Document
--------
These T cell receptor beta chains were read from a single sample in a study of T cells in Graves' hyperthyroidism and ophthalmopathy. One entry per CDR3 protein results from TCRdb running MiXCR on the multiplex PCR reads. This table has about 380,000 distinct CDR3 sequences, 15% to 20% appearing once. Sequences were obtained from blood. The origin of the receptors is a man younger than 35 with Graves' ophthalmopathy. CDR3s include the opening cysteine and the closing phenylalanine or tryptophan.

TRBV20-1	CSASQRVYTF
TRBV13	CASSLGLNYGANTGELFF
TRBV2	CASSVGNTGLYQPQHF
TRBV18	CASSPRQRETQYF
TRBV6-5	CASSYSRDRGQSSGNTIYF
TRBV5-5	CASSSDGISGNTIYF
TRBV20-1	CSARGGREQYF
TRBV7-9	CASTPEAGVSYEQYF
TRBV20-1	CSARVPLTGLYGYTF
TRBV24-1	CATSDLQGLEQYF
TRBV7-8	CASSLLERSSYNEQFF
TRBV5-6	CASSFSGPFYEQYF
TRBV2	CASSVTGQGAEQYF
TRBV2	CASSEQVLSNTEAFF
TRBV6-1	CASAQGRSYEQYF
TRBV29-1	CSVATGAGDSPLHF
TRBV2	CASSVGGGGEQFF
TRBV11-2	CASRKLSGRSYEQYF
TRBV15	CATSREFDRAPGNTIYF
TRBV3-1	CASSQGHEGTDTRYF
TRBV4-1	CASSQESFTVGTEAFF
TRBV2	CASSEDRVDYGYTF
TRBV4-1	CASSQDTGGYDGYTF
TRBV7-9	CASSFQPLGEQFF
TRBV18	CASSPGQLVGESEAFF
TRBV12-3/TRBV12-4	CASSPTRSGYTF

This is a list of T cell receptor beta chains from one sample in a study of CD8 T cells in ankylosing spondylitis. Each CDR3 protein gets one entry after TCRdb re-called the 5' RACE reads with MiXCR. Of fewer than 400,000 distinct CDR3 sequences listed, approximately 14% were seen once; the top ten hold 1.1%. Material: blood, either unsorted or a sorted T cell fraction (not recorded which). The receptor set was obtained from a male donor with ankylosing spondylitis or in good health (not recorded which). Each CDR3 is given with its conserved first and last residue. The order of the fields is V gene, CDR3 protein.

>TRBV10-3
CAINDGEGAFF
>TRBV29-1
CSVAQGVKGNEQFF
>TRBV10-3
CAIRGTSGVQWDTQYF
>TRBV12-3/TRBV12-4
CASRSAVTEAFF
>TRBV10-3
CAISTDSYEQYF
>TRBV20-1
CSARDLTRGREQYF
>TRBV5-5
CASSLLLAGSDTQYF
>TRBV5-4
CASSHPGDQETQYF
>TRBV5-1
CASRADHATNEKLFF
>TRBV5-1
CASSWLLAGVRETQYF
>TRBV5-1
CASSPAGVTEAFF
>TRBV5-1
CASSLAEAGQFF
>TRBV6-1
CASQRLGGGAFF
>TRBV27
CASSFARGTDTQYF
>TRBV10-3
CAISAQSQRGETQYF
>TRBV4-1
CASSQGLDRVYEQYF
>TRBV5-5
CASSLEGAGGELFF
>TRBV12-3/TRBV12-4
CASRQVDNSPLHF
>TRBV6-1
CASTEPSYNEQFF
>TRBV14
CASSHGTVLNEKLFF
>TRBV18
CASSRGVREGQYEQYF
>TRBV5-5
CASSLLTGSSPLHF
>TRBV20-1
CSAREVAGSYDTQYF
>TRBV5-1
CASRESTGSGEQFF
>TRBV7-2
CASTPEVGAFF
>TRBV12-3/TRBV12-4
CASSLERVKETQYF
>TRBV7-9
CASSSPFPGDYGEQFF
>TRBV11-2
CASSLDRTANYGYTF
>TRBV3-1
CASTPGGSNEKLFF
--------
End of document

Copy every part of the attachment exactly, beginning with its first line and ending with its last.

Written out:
These T cell receptor beta chains were read from a single sample in a study of T cells in Graves' hyperthyroidism and ophthalmopathy. One entry per CDR3 protein results from TCRdb running MiXCR on the multiplex PCR reads. This table has about 380,000 distinct CDR3 sequences, 15% to 20% appearing once. Sequences were obtained from blood. The origin of the receptors is a man younger than 35 with Graves' ophthalmopathy. CDR3s include the opening cysteine and the closing phenylalanine or tryptophan.

TRBV20-1	CSASQRVYTF
TRBV13	CASSLGLNYGANTGELFF
TRBV2	CASSVGNTGLYQPQHF
TRBV18	CASSPRQRETQYF
TRBV6-5	CASSYSRDRGQSSGNTIYF
TRBV5-5	CASSSDGISGNTIYF
TRBV20-1	CSARGGREQYF
TRBV7-9	CASTPEAGVSYEQYF
TRBV20-1	CSARVPLTGLYGYTF
TRBV24-1	CATSDLQGLEQYF
TRBV7-8	CASSLLERSSYNEQFF
TRBV5-6	CASSFSGPFYEQYF
TRBV2	CASSVTGQGAEQYF
TRBV2	CASSEQVLSNTEAFF
TRBV6-1	CASAQGRSYEQYF
TRBV29-1	CSVATGAGDSPLHF
TRBV2	CASSVGGGGEQFF
TRBV11-2	CASRKLSGRSYEQYF
TRBV15	CATSREFDRAPGNTIYF
TRBV3-1	CASSQGHEGTDTRYF
TRBV4-1	CASSQESFTVGTEAFF
TRBV2	CASSEDRVDYGYTF
TRBV4-1	CASSQDTGGYDGYTF
TRBV7-9	CASSFQPLGEQFF
TRBV18	CASSPGQLVGESEAFF
TRBV12-3/TRBV12-4	CASSPTRSGYTF

This is a list of T cell receptor beta chains from one sample in a study of CD8 T cells in ankylosing spondylitis. Each CDR3 protein gets one entry after TCRdb re-called the 5' RACE reads with MiXCR. Of fewer than 400,000 distinct CDR3 sequences listed, approximately 14% were seen once; the top ten hold 1.1%. Material: blood, either unsorted or a sorted T cell fraction (not recorded which). The receptor set was obtained from a male donor with ankylosing spondylitis or in good health (not recorded which). Each CDR3 is given with its conserved first and last residue. The order of the fields is V gene, CDR3 protein.

>TRBV10-3
CAINDGEGAFF
>TRBV29-1
CSVAQGVKGNEQFF
>TRBV10-3
CAIRGTSGVQWDTQYF
>TRBV12-3/TRBV12-4
CASRSAVTEAFF
>TRBV10-3
CAISTDSYEQYF
>TRBV20-1
CSARDLTRGREQYF
>TRBV5-5
CASSLLLAGSDTQYF
>TRBV5-4
CASSHPGDQETQYF
>TRBV5-1
CASRADHATNEKLFF
>TRBV5-1
CASSWLLAGVRETQYF
>TRBV5-1
CASSPAGVTEAFF
>TRBV5-1
CASSLAEAGQFF
>TRBV6-1
CASQRLGGGAFF
>TRBV27
CASSFARGTDTQYF
>TRBV10-3
CAISAQSQRGETQYF
>TRBV4-1
CASSQGLDRVYEQYF
>TRBV5-5
CASSLEGAGGELFF
>TRBV12-3/TRBV12-4
CASRQVDNSPLHF
>TRBV6-1
CASTEPSYNEQFF
>TRBV14
CASSHGTVLNEKLFF
>TRBV18
CASSRGVREGQYEQYF
>TRBV5-5
CASSLLTGSSPLHF
>TRBV20-1
CSAREVAGSYDTQYF
>TRBV5-1
CASRESTGSGEQFF
>TRBV7-2
CASTPEVGAFF
>TRBV12-3/TRBV12-4
CASSLERVKETQYF
>TRBV7-9
CASSSPFPGDYGEQFF
>TRBV11-2
CASSLDRTANYGYTF
>TRBV3-1
CASTPGGSNEKLFF